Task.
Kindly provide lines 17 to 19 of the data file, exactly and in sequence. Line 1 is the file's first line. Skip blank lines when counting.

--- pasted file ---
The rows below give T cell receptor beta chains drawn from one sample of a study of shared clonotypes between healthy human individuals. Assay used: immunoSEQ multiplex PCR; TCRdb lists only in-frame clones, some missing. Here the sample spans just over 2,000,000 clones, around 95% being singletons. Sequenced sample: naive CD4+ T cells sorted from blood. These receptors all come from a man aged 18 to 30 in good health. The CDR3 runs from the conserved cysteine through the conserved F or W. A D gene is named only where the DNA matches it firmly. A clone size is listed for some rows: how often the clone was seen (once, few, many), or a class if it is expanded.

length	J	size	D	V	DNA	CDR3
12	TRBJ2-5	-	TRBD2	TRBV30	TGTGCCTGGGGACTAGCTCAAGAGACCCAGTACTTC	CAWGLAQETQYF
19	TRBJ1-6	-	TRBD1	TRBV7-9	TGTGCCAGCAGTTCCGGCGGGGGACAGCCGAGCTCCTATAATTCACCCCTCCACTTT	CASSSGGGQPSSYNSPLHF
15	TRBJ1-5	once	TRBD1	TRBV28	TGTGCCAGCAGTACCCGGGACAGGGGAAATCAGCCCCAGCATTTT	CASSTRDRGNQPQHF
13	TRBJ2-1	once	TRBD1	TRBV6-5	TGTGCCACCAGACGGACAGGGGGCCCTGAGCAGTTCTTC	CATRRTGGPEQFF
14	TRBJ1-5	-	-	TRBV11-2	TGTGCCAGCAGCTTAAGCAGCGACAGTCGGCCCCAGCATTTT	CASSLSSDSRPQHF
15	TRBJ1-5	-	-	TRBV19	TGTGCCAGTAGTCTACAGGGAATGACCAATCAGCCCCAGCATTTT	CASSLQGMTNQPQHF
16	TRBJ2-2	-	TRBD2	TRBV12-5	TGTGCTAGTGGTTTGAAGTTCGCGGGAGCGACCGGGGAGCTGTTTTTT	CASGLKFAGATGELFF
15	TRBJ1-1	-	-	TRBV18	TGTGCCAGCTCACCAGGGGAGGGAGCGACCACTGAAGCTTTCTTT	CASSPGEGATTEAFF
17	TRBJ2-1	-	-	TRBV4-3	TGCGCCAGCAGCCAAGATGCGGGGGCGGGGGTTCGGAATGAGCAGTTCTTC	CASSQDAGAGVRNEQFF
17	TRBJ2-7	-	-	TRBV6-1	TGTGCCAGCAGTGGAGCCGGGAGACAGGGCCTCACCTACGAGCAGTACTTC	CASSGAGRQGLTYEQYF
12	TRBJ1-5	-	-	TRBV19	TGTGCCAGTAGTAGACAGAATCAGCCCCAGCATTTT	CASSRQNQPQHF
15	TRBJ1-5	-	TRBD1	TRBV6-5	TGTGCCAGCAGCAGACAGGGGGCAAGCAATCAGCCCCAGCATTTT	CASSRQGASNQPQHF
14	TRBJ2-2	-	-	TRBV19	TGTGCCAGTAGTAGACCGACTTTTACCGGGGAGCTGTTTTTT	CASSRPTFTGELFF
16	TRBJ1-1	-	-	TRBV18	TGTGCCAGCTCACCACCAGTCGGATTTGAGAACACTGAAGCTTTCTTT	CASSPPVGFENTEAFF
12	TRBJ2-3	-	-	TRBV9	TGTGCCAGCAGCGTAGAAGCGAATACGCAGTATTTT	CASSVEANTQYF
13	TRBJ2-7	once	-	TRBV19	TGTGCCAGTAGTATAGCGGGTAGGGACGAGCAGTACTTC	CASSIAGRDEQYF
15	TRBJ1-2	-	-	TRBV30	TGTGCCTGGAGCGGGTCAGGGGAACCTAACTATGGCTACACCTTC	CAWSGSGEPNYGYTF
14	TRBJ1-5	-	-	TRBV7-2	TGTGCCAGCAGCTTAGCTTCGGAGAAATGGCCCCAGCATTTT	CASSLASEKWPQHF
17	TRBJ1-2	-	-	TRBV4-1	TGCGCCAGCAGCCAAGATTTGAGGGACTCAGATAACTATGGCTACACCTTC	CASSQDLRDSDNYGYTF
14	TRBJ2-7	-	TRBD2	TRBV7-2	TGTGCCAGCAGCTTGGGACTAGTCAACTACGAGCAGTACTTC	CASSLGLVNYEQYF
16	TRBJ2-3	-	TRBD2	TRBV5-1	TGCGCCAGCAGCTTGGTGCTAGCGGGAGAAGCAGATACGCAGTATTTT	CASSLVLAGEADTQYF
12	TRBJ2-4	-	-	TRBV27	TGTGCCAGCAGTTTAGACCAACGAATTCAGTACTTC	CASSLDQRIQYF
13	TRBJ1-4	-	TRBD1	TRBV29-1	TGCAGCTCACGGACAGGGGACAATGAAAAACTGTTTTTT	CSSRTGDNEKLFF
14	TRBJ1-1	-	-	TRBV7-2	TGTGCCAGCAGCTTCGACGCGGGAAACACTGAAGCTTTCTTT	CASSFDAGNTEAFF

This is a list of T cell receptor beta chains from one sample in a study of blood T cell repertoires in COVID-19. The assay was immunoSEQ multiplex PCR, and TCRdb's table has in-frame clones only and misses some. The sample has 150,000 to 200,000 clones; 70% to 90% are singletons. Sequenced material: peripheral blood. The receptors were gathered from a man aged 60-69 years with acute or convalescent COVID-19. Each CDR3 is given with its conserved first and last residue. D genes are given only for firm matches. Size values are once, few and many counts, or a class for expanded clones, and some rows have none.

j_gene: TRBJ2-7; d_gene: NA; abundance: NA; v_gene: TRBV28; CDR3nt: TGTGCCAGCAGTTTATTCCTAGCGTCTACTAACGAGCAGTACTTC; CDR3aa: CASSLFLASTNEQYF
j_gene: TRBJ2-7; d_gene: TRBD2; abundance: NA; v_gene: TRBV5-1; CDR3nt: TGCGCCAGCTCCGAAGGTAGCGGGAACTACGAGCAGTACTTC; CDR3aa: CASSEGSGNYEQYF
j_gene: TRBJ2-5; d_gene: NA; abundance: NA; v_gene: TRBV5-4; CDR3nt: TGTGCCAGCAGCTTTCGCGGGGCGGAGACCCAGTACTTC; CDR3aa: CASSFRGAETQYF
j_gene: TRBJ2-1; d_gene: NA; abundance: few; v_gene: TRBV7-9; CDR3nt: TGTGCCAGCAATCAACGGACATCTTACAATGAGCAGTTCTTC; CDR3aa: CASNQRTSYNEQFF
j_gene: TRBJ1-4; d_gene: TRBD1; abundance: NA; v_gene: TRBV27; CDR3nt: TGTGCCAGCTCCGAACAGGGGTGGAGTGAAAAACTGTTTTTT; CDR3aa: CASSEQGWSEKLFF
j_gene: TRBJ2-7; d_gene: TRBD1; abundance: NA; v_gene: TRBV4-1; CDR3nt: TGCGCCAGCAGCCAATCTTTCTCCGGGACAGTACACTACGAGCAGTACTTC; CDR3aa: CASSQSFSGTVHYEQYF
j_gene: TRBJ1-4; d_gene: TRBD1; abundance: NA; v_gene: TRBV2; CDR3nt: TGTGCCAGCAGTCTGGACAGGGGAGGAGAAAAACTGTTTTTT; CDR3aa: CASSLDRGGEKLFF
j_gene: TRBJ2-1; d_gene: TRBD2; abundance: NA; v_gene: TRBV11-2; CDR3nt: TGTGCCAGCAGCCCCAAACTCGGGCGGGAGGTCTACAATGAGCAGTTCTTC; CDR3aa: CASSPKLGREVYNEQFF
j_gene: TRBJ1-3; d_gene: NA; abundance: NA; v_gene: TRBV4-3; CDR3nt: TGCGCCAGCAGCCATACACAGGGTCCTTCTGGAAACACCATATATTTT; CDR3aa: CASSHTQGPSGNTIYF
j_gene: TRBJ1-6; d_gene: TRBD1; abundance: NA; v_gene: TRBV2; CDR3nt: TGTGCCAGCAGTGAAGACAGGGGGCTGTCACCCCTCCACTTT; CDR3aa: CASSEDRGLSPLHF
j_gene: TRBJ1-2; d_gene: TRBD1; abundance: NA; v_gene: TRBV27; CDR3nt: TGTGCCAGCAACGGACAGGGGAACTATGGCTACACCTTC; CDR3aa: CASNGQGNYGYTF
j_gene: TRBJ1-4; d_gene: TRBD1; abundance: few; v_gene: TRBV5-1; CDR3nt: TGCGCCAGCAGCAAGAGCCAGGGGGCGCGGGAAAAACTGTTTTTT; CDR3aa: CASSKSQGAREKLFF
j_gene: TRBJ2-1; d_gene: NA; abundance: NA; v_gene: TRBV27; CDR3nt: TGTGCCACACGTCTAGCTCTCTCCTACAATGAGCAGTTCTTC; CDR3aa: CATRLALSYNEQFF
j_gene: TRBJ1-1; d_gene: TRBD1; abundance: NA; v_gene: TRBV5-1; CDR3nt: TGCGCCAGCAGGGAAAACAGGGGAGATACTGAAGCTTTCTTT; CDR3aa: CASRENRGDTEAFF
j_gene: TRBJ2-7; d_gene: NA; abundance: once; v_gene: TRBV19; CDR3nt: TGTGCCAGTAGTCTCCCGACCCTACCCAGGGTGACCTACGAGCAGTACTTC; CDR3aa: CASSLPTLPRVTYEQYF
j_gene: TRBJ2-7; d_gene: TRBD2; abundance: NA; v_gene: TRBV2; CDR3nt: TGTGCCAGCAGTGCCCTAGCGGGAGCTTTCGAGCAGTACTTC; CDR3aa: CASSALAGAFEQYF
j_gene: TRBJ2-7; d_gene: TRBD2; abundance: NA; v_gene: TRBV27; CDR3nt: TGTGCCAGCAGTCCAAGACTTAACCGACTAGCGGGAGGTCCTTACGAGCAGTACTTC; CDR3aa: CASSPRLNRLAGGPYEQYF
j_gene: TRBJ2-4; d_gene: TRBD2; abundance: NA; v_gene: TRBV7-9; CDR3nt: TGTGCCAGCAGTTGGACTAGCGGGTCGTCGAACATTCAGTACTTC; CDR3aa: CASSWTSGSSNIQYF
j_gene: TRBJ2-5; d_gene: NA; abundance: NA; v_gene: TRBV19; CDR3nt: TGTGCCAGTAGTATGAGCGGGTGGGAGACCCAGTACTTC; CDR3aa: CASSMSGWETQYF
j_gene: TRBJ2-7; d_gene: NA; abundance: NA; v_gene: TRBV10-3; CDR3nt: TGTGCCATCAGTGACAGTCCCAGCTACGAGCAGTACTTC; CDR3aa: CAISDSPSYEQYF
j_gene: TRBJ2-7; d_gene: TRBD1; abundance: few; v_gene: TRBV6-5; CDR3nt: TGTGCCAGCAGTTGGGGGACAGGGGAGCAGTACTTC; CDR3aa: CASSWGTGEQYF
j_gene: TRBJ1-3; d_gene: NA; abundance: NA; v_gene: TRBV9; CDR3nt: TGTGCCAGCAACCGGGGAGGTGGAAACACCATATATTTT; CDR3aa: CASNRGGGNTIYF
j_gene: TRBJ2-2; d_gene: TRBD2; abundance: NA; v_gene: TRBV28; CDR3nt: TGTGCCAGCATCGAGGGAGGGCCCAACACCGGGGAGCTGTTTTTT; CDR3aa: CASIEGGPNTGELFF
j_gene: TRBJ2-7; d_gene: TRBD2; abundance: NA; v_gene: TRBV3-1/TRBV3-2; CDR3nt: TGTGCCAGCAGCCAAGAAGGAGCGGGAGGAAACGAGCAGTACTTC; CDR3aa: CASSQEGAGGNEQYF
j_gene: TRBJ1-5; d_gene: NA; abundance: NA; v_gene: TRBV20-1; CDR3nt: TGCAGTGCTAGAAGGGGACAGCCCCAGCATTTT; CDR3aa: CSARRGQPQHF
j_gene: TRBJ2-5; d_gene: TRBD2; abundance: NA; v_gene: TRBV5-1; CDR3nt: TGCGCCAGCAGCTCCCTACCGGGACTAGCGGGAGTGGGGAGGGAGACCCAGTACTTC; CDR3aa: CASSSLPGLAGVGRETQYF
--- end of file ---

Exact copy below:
12	TRBJ2-3	-	-	TRBV9	TGTGCCAGCAGCGTAGAAGCGAATACGCAGTATTTT	CASSVEANTQYF
13	TRBJ2-7	once	-	TRBV19	TGTGCCAGTAGTATAGCGGGTAGGGACGAGCAGTACTTC	CASSIAGRDEQYF
15	TRBJ1-2	-	-	TRBV30	TGTGCCTGGAGCGGGTCAGGGGAACCTAACTATGGCTACACCTTC	CAWSGSGEPNYGYTF